Some specialized areas require formulations that meet strict health, safety and environmental regulations. For example, open gear mills for food products—sugar processors, for example—drive a demand for more sophisticated lubricants to meet H1 regulations and other regulatory requirements.6 Marine and freshwater applications, including canal locks and hydropower plants, require open gear lubricants that will not pollute the surrounding water.

Open gear lubricants are moving away from asphaltics and chlorinated solvents; “asphaltics are high maintenance,” Lesinski says. Depending on the application, he adds, customers can choose to use grease and synthetic lubricant technologies such as products containing perfluoropolyether (PFPE) and polytetrafluoroethylene (PTFE). These products are environmentally cleaner than asphaltics, and they provide a better return on investment and total cost of operation, he says.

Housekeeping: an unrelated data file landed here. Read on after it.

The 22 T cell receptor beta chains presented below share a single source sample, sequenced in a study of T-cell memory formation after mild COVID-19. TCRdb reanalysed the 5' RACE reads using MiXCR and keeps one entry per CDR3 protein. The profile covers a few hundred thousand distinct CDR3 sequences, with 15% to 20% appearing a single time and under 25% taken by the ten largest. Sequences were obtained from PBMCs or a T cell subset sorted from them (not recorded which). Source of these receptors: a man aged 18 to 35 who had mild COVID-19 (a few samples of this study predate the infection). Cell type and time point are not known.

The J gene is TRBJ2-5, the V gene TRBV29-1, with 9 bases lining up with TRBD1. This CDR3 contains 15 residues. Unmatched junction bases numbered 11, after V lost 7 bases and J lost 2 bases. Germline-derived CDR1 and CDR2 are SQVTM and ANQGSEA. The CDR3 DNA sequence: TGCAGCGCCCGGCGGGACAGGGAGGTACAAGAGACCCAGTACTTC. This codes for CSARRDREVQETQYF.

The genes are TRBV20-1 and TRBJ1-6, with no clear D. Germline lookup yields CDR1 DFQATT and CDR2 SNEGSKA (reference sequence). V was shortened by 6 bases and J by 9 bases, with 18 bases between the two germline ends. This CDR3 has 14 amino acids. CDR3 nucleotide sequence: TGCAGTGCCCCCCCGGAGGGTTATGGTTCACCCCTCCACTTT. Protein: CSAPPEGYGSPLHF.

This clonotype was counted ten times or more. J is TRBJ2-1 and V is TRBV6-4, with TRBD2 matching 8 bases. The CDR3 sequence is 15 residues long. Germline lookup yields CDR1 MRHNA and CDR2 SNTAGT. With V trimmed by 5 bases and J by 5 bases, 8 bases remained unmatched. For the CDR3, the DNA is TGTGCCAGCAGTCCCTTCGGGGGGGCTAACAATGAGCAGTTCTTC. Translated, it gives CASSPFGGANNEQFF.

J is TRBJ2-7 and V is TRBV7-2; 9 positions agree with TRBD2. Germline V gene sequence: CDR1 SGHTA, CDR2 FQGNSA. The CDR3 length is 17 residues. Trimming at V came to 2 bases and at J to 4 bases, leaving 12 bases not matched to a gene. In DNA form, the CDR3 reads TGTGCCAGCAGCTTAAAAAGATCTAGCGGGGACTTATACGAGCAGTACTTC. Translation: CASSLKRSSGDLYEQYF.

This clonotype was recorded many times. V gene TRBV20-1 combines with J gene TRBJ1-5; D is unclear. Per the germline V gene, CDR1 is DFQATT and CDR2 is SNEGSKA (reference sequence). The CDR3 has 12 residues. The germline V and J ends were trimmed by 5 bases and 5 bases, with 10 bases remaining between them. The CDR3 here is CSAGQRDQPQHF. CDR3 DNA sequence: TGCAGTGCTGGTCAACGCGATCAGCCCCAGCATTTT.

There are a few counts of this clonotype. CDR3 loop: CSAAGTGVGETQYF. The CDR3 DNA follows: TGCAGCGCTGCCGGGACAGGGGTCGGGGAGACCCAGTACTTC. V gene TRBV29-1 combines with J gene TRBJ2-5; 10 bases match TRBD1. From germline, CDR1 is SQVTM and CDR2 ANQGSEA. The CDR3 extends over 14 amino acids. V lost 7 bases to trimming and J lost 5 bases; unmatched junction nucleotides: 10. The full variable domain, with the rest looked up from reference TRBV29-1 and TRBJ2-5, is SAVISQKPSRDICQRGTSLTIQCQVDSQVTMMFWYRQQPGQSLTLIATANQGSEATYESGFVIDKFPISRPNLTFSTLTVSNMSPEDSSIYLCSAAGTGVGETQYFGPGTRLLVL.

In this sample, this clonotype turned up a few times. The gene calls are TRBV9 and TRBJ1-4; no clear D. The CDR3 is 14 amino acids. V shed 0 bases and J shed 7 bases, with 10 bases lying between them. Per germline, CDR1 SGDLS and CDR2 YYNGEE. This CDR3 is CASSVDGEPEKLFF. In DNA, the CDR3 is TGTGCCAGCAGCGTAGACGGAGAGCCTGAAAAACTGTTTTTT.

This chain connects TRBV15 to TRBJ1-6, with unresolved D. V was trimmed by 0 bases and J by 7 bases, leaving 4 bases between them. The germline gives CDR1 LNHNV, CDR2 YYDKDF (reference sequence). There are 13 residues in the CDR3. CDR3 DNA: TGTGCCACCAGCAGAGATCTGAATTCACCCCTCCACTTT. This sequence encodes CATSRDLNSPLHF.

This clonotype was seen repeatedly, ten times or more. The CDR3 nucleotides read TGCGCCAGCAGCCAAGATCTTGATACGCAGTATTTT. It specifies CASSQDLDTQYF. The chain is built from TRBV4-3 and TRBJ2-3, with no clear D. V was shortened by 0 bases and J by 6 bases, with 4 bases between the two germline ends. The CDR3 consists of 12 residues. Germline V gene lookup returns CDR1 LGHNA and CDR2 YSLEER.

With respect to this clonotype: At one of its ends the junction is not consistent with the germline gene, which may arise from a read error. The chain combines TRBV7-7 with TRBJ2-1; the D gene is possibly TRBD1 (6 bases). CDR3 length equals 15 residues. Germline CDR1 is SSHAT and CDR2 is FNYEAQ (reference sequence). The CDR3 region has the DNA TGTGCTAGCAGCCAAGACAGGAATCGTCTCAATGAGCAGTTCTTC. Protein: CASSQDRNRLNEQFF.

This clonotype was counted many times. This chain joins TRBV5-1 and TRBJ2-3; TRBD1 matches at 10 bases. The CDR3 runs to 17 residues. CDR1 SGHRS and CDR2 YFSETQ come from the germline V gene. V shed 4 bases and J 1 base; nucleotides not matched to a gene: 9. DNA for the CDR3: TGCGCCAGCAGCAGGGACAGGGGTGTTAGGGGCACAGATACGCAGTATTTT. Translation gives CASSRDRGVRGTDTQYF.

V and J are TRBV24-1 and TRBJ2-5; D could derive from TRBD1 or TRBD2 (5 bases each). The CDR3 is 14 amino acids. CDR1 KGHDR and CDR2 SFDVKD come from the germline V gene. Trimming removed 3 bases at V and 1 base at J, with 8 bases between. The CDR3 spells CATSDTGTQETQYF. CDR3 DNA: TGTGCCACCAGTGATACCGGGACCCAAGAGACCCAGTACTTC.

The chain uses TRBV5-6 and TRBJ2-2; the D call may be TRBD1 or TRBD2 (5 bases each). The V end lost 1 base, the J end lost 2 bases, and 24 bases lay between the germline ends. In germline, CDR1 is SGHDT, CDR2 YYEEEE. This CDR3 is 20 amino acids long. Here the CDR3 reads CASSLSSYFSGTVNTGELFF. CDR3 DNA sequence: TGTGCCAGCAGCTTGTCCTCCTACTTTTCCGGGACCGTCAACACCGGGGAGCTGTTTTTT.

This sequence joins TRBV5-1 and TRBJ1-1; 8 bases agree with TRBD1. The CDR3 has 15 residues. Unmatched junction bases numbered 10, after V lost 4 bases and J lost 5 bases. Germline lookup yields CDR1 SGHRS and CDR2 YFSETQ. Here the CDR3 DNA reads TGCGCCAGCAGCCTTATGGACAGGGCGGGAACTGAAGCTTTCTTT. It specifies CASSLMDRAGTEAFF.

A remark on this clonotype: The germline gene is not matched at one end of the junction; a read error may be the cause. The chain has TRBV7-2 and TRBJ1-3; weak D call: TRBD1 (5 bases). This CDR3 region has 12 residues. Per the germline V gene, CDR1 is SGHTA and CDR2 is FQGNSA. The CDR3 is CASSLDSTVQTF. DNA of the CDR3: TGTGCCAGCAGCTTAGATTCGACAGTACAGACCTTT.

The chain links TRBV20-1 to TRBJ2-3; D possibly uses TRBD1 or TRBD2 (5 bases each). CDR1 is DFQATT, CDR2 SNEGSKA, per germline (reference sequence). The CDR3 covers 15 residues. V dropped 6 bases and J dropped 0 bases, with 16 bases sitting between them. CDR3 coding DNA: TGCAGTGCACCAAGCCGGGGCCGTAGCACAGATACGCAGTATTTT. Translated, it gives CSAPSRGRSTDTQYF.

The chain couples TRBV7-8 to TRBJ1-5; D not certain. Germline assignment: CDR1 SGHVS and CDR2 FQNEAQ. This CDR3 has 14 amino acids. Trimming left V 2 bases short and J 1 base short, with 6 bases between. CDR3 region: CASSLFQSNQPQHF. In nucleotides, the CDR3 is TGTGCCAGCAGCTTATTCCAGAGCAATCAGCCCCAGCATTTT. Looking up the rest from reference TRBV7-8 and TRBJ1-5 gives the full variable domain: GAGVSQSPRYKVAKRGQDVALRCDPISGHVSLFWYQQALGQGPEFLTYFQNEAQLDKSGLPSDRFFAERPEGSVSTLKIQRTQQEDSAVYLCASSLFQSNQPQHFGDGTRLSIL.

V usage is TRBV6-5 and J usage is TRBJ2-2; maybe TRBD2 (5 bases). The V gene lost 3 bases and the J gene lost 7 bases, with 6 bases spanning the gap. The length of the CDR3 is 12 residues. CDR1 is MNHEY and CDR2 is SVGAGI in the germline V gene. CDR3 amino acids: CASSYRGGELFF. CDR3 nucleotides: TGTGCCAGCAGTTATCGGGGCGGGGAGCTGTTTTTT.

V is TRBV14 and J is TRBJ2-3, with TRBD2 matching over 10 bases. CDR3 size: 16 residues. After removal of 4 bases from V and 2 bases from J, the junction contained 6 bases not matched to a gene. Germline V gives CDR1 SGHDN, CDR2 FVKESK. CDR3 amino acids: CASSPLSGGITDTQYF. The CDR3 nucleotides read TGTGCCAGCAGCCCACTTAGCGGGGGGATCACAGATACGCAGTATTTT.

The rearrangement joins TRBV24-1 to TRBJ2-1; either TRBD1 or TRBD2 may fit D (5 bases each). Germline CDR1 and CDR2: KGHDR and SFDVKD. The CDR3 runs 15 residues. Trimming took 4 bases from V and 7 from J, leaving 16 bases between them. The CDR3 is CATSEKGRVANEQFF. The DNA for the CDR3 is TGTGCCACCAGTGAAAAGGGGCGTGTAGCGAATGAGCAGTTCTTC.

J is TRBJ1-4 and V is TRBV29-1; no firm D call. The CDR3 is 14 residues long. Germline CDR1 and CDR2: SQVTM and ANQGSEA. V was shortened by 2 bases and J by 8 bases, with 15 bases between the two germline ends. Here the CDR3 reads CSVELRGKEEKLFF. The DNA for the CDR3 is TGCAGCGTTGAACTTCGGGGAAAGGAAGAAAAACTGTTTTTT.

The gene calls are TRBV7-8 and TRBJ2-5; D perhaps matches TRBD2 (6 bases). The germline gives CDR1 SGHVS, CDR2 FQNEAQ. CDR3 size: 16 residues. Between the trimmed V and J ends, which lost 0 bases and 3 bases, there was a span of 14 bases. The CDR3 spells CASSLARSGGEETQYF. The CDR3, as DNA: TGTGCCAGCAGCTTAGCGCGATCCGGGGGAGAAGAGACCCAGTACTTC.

Maintenance and repair
Large open gears mounted on industrial machines like grinding mills, kilns and debarking drums (which remove the bark from logs) have a service life that can span up to 40 years. However, it is not uncommon for poor maintenance practices or contamination to reduce open gear service life to as little as eight years, Venditti says. Thus, new project installations and replacement of damaged gears ensure a continuing demand for purchase and installation of new open gears.

OEMs are developing their metallurgy to produce more robust gears that require less frequent cleaning and repair than older gears. Nevertheless, because of the long lifetimes of open gear equipment, lubricant manufacturers must provide a range of legacy products to cover a broad range of OEM requirements for lubricants, cleaners and solvents. “Most of our portfolio hits most applications, but sometimes an OEM will require tweaks to a formulation,” Lesinski says.